I attended an excellent performance of "good" by C. P. Taylor, directed by Jim Petosa, at Boston University's Boston Center for American Performance. This was a story about how a "good" man, living in a "good" country, became a Nazi after having gone through a series of moral compromises and after responding to various outside pressures. The lead character, Halder, superbly played by BU School of Theatre professor Michael Kaye, was an ordinary German doctor who wrote a book about euthanasia, a topic admired by the Nazi elite. The Nazis proceeded to carefully draw him into their inner circle by cautiously answering his doubts and by playing to his vulnerabilities.
The post-play discussion revealed the left-wing views of the director and the participating audience members. The tone was that America is going through "chilling" times, reminiscent of Nazi Germany in the period leading up to the Holocaust. The stated cause of the chill was the right-wing victory in the midterm election. Examples provided to prove this was alleged quotes from right-wing radio talk-show hosts, complaints about the "birthers" and those who think President Obama is a Muslim, and alleged criticism of illegal aliens under the assumption that it was motivated by racism.
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As a son of Holocaust survivors, as the author of "The Nazi Connection to Islamic Terrorism" and as a right-wing radio talk show host myself, I felt compelled to respond. You could have heard a pin drop when I stated that the one cause of Nazism and the Holocaust that is usually overlooked was the influence of Bolshevik Russia. Allow me to elucidate. The show asks the provocative question, "How does it happen to a 'good' man?" I would pose an answer: the same way that "good" men became Nazis, "good" men became communists. Many were attracted to the irresistible force of totalitarianism. Others sought social acceptance and choose to conform and submerge whatever notions of morality they might have once possessed. The Nazis were as idealistic as their communist predecessors, and the consequences were just as dire to the innocent and those who chose to resist.
When studying the rise of Nazism in Germany, is it imperative to consider certain factors and to do so without apology or equivocation. The fact is that the Bolshevik communists came to power in Russia in 1917, two years before the Nazi Party was formed and 14 years before Hitler came to power in Germany. The Bolsheviks created a regime that was more totalitarian and brutal than any in history up until that point. They murdered many millions of people through forced starvations, firing squads, show trials, exile to Siberia and collectivization before the Nazis were a significant political force. The European people, particularly in Eastern Europe and Germany given their relatively close proximity to Russia, were completely cognizant of the Bolshevik atrocities.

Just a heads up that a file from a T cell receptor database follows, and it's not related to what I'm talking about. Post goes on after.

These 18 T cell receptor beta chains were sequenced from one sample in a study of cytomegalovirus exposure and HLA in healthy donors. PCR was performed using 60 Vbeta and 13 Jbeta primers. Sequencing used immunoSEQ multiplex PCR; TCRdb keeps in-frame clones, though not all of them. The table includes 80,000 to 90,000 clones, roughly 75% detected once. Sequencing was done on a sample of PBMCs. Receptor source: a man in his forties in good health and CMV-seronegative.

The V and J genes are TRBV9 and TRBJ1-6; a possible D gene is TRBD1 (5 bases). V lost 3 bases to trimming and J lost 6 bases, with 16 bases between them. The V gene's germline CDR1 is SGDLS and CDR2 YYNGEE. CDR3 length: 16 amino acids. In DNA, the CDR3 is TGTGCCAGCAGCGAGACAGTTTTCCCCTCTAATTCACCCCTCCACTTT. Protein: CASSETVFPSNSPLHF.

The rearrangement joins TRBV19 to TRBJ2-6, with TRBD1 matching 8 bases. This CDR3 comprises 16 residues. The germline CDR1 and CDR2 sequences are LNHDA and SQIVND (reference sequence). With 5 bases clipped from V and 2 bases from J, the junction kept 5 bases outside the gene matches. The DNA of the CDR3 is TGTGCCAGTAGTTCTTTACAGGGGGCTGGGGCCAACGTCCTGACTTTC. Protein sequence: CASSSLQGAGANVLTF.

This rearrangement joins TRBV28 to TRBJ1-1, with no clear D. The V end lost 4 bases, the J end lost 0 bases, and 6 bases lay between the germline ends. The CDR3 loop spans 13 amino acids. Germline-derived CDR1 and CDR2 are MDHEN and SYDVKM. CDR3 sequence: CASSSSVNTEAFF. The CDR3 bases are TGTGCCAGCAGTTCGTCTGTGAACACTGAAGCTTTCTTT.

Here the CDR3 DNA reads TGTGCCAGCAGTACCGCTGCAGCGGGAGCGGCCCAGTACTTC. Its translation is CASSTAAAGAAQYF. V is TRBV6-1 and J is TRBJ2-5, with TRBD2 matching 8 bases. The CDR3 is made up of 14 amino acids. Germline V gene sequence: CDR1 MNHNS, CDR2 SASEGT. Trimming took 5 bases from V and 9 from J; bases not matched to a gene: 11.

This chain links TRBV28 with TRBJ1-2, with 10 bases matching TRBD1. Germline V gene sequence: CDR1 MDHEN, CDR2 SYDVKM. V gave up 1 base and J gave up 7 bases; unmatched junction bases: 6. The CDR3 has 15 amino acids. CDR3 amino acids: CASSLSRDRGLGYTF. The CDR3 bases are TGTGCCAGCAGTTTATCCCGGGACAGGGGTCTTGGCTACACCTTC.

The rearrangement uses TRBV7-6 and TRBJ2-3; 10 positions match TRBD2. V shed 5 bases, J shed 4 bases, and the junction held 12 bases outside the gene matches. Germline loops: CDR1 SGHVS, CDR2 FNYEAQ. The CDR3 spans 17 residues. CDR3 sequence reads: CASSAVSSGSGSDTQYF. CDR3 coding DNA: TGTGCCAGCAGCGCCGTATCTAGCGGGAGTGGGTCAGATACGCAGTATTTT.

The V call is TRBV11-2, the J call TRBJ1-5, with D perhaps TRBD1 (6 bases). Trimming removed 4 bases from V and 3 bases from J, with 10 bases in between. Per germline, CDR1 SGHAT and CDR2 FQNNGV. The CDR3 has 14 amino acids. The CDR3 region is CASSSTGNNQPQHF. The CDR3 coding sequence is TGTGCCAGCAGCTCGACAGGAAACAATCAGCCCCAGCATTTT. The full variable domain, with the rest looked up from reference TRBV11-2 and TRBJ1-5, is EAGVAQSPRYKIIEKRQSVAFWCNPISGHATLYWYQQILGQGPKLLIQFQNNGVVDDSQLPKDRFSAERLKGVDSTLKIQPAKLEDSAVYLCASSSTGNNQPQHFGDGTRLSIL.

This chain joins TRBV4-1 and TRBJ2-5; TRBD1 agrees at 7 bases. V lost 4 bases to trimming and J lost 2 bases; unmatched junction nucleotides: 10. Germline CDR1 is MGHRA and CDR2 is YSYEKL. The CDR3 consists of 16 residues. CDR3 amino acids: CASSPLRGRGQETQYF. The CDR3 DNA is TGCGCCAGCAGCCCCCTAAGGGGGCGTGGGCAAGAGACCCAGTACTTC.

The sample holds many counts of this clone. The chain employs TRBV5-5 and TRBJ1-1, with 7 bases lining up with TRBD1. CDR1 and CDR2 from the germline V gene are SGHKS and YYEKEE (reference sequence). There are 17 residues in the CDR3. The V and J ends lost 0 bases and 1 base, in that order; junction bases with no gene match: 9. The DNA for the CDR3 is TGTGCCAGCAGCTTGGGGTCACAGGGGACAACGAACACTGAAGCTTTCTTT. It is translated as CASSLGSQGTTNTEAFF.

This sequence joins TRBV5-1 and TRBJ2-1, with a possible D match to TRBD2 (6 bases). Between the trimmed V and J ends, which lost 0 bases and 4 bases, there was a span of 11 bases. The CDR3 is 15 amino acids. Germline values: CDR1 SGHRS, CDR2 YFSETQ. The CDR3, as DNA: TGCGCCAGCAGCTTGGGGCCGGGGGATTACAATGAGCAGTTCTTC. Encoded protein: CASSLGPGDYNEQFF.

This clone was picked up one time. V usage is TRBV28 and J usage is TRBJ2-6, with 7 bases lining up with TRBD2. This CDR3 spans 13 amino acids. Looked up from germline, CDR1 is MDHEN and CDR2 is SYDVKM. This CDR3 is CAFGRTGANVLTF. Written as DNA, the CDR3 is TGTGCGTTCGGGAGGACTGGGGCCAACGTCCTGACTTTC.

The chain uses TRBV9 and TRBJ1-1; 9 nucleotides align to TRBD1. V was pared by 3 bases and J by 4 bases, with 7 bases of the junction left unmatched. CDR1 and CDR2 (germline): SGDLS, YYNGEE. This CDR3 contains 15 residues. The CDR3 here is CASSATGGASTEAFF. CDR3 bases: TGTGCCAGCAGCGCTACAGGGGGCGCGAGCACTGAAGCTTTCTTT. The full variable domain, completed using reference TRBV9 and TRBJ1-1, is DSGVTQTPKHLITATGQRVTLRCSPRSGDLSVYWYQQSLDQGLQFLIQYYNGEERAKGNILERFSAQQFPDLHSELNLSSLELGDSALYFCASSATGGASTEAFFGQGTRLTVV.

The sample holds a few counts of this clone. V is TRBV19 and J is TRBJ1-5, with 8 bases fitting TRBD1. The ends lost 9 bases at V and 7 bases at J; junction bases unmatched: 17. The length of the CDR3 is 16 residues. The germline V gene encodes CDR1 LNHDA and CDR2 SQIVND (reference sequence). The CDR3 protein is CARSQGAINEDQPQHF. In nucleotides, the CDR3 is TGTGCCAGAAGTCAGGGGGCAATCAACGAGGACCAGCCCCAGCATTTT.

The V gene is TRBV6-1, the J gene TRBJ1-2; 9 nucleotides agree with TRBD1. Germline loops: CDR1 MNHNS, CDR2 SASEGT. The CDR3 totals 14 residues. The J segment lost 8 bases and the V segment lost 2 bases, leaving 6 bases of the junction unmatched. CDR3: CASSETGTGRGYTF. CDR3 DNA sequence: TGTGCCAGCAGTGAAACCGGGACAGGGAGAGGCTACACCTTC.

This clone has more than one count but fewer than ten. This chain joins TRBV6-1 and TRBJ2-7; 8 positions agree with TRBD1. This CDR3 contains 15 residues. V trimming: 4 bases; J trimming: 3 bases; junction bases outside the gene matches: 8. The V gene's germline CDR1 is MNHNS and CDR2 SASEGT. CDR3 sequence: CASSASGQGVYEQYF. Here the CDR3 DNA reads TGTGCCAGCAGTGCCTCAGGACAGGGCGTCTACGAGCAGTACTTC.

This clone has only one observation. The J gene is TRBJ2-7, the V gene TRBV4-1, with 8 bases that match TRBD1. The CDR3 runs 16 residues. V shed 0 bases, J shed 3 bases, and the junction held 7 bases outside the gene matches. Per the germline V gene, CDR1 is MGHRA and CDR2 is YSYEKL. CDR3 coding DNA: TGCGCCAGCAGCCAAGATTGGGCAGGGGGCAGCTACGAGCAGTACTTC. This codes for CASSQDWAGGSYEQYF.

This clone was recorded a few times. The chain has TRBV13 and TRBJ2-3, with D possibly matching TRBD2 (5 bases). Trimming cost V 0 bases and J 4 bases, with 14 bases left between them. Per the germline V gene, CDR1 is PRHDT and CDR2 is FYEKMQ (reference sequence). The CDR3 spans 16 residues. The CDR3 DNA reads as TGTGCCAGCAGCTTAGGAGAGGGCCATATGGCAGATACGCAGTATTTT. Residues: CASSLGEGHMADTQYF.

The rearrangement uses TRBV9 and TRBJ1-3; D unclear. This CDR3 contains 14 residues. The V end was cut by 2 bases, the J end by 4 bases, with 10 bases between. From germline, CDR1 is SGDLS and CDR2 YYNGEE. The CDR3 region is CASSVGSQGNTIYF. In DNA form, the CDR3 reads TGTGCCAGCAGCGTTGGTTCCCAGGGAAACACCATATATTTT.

In the post-play discussion, much was made over the fact that the Nazi evil was enabled by the silence of good people. Yet this was exactly what happened amongst many Western liberals in the reaction to the Bolshevik coup. The Bolsheviks, Lenin, Stalin and company were often hailed as "progressive" and "forward thinking" by many liberals in the West. Conservatives and others who sought to expose the atrocities underway there were often shouted down as fascists and reactionaries. Cruise ships filled with the crème of America's liberal elite made pilgrimages to Stalin's Russia, were shown Potemkin Villages and would then return to America with glassy eyes as they insufferably lectured the rest of us about having seen the future and how the future works.
Hitler and the Nazis, considered to be socialist and progressive by many before the war and the Holocaust, were no doubt emboldened by the liberal response, or more accurately lack of response to the Bolsheviks and they no doubt expected the same treatment as they implemented their hyper-socialist program. Perhaps if, God forbid, Nazi Germany had won the war its atrocities would have been ignored or even viewed under the old communist axiom "You've got to crack a few eggs to make an omelet." After all, not much was said by the left when Communist China, during the "Cultural Revolution," murdered more than 10 million people. If anything, I seem to recall the flotillas continuing on their journey to pay homage at the feet of Mao and to revel in the glorious future he was creating for "the people."
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Regarding the Republican victory in the midterm election, I say to my fellow attendees of the excellent performance of "good" that we should thank God, whether you are conservative or liberal, that the American people are starting to wake up.
Chuck Morse is the author of "The Nazi Connection to Islamic Terrorism: Adolf Hitler and Haj Amin Al-Hussein."